Calls For PSG Player To Be Punished Intensify After He Didn’t Play In Rainbow Colors

Did Idrissa Gueye skip PSG’s game to avoid wearing rainbow-colored uniforms?

Idrissa Gana Gueye was a conspicuous absence during Paris Saint-Germain’s trip to Montpellier on Saturday. The Senegalese midfielder was on the roster and traveled with the team, but when the match rolled around, he was nowhere to be found.

“Idrissa made the trip to Montpellier, but for personal reasons he had to leave the match sheet; but he wasn’t hurt,” PSG coach Mauricio Pochettino said

The dynamic midfielder wasn’t missed too much, as Lionel Messi scored twice, Ángel Di María added a third and Kylian Mbappé converted from the spot for an easy 4-0 win. Two days later, the question remained over why Gueye did not play. 

Now some are calling for him to be punished.

According to reports, Gueye chose not to play because Ligue 1 clubs around the country were observing International Day Against Homophobia, Biphobia and Transphobia, which included rainbow colors for player numbers on the PSG kits.

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Gueye, 32, is Muslim. He was born in Senegal, where homosexuality is illegal and a large majority of the citizens believe it should not be allowed. 

Eric Arassus, the president of France LGBT+ Sports Federation, said that should be no excuse.

“Idrissa Gueye is a great player, but religion is not a part of the sport,” Arassus said. “Every player took part (in the rainbow shirt initiative), except him. He should be sanctioned. Gueye’s excuses show that the club (PSG) and league let homophobia happen.”

Rouge Direct, which fights homophobia in sport, issued a similar statement.

“Homophobia is not an opinion but a crime,” it said. “The LFP and PSG must ask Gueye for explanations and very quickly. And sanction him if necessary.”

This isn’t the first time Gueye has avoided playing in rainbow colors. In the same match last year, he was a late scratch with stomach issues a few hours before the game. It sounds like he couldn’t stomach the idea that queer people deserve rights, as a clear pattern has emerged.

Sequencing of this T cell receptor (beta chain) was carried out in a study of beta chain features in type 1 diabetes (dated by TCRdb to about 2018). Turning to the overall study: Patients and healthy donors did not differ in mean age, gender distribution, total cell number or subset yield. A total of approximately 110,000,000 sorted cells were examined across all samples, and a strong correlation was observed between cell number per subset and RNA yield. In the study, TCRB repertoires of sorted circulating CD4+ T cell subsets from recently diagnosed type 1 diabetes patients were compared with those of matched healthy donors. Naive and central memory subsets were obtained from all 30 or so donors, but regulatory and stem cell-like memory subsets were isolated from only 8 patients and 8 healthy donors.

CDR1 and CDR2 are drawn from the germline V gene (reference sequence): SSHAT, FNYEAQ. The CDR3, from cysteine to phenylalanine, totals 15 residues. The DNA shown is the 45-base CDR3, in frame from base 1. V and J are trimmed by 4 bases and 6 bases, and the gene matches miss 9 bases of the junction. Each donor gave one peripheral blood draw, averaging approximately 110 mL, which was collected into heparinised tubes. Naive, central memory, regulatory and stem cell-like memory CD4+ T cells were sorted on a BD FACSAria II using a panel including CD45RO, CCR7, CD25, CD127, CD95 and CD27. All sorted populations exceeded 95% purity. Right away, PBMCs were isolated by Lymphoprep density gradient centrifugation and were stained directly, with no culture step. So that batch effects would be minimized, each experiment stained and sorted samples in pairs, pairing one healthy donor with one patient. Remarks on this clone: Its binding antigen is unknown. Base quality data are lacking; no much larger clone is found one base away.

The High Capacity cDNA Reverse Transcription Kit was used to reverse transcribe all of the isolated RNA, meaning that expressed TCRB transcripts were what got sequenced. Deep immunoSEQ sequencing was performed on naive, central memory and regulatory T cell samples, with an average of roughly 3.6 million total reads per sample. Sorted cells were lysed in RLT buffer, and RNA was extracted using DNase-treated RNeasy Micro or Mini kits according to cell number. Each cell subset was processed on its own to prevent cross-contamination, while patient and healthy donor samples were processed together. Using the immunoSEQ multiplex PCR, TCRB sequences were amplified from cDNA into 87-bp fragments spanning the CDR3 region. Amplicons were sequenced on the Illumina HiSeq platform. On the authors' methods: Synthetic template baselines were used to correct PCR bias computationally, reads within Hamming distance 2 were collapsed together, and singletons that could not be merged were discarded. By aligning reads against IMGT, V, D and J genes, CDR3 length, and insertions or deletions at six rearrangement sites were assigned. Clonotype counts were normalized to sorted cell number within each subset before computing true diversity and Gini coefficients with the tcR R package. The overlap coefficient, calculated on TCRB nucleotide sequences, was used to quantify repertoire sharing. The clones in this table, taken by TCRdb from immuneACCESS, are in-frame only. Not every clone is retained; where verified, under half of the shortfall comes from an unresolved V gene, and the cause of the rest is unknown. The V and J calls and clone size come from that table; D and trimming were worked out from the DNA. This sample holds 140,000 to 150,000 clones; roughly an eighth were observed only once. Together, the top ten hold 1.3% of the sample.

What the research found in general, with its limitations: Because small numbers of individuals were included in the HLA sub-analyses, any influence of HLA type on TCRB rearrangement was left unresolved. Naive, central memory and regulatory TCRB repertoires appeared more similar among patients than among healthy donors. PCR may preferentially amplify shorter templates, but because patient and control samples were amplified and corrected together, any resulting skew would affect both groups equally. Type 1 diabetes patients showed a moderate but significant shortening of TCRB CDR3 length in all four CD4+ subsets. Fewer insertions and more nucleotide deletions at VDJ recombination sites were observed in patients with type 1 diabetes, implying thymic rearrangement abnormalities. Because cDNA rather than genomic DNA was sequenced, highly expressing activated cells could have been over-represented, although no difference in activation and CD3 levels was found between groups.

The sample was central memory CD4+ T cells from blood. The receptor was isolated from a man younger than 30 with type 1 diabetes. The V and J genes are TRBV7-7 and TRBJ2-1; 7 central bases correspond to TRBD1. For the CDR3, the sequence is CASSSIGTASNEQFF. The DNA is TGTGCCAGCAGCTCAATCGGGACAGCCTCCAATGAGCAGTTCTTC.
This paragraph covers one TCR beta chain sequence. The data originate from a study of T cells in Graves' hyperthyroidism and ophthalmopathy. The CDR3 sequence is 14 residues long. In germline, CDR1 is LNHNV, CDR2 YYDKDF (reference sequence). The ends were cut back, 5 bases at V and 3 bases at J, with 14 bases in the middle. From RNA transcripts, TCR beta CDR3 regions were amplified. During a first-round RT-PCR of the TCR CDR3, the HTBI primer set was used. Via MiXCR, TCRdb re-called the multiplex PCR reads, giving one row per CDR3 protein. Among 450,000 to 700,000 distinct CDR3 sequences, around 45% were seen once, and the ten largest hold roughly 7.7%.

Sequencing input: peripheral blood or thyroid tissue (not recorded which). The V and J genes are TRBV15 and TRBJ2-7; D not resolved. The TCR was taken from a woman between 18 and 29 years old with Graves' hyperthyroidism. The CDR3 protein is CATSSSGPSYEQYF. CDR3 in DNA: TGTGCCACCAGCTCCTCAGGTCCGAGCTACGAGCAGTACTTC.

While no one should be punished for the religion they choose to believe in, there is a limit. The Christian Bible permits slavery, but that doesn’t mean society should permit Christians or anyone else to enslaved others. 

LGBTQ+ rights are human rights. Though many try to politicize the issue, human rights should not be up for political debate, just as freedom of religion should not be up for debate. If Gueye refuses to play in a uniform supporting those human rights, then he should be subject to sanctions. PSG has reportedly said it is handling the issue internally, but there has been no public statement on the matter, implying complicity. 

While Gueye could try to hide behind his faith as an excuse, the truth is every other player was fine with the rainbow colors, including many other Muslims and Christians, two religions that don’t exactly have great track records when it comes to LGBTQ+ rights. In the past, Gueye has seemingly been fine wearing gambling or alcohol sponsors from his time in England with Everton and Aston Villa, but it seems LGBTQ+ rights are a step too far. 

This isn’t anything too new in sports. Even U.S. women’s soccer has had its problems. Jaelene Daniels (then Hinkle) refused a USWNT call-up because the team was going to wear similar rainbow-colored uniforms for Pride Month. Daniels briefly retired before coming back ahead of the 2022 season to much fan backlash

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